Now don’t get me wrong. I’m not a big fan of people being killed. Especially not in the purportedly gruesome ways that the movie depicts. Though from what I have read, the series illustrate a complex subtext about the raw, cold hearted drive of pain and vengeance, humanity, self sacrifice and survival. As a student of the human psyche, that might be one of the main reasons I might go and see this film. To be honest, that’s not entirely true. I really just want to see the weapons… ๐Ÿ˜› But, as usual, I digress.

We are here today because I am a huge fan of blade aesthetics and mechanics. And this blade has a healthy portion of both. I was very impressed both by the aesthetics of the blade, as well as the with the amount of work that went into the mechanical aspects of it’s construction. It incorporates a lot of ideas I have kicked about in my head for many, many years, as well as a few I had not thought of.

Now the page I found this described it as a nonworking replica prop from the movie, but to anyone with a mechanical frame of mind can see how this blade was designed to operate, and boy is it a thing of beauty. Of course, given that this was from a hollywood movie, the fabricators who originally came up with the design had the funds to build whatever they wanted, and it shows in the way it is constructed.

There are a lot of parts and fabrication that went into this design that your average garage fabricator might find difficult to duplicate unless they are excellent welders and machinists. For instance look at the deployment mechanism. The little “spidey paddle” mechanism is affixed to the gauntlet via a custom fabricated pivot point welded to a flange on blade carrier bracket. a very nice job, with the paddle custom bent to fit the contours of the wearers wrist and hand.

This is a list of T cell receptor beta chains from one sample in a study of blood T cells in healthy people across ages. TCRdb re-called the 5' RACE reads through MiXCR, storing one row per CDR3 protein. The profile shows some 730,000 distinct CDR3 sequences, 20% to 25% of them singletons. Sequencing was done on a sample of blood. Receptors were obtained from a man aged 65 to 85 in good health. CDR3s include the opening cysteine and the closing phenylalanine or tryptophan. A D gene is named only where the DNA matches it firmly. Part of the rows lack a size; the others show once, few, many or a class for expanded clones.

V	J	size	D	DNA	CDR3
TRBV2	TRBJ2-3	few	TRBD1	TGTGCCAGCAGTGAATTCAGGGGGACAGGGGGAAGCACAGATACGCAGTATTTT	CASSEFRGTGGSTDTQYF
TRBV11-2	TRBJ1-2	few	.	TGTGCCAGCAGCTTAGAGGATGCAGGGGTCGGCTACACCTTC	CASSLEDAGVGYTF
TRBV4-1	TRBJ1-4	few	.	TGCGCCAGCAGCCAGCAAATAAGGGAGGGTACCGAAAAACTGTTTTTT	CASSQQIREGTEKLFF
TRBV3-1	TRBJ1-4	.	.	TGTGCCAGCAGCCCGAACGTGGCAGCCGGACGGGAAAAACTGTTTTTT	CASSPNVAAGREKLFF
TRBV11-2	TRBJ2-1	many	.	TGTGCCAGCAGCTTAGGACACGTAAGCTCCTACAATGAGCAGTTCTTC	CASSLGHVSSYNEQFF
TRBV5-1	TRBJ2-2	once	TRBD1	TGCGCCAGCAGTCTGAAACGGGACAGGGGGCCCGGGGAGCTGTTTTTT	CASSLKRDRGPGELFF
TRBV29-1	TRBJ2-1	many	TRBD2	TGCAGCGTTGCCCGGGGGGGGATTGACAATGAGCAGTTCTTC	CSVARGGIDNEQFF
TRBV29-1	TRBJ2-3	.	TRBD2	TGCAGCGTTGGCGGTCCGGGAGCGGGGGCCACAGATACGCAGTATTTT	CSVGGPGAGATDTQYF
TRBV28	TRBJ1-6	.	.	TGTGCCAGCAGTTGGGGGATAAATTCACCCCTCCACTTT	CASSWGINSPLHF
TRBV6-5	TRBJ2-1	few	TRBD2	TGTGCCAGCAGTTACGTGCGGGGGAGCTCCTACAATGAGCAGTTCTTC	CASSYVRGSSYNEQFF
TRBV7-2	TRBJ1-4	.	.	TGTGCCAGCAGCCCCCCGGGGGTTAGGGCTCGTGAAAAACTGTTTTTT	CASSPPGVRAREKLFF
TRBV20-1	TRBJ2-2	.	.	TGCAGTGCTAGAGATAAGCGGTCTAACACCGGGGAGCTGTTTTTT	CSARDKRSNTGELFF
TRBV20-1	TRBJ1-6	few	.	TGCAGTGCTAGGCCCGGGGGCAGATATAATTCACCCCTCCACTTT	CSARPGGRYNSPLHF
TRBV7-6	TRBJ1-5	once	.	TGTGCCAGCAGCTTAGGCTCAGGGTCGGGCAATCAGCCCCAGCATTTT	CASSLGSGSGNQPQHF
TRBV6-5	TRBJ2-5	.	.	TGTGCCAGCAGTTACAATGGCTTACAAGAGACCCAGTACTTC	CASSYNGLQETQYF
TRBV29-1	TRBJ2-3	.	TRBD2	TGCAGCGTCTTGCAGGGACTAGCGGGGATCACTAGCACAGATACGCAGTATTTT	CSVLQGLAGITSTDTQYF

Not that this mechanism is terribly complex or anything like that, but the rail delivery system is unique in the world of such weapons, and overall the fit, finish and attention to detail are superb. Much better than what most of us would be able to come up with in our garages. Not that we aren’t trying.

A good knife maker friend of mine, Sinza who is probably even more inspired by these kind of weapons than I am, has a site dedicated to his knives, and a forum dedicated to the construction of weapons like these. If you fancy a peek at what can be done with common household fixtures and parts from home depot, mosey on down to the forum for a gander. He’s got a pretty cool collection automatics to boot.

Sadly, the SAW blade gauntlet got pulled from the shelves almost as soon as it was made available. Still don’t know for sure why, but my guess would be reasons related to either copyright issues or irrational fears. But in any case, things like these, Wolverines claws, glaives, multi tools, combo weapons, all the unique and wonderful gadgets James Bond ever got from Q, etc., are things that have fueled my imagination for decades. So I’m always stoked to see something this cool, that isn’t just movie magic…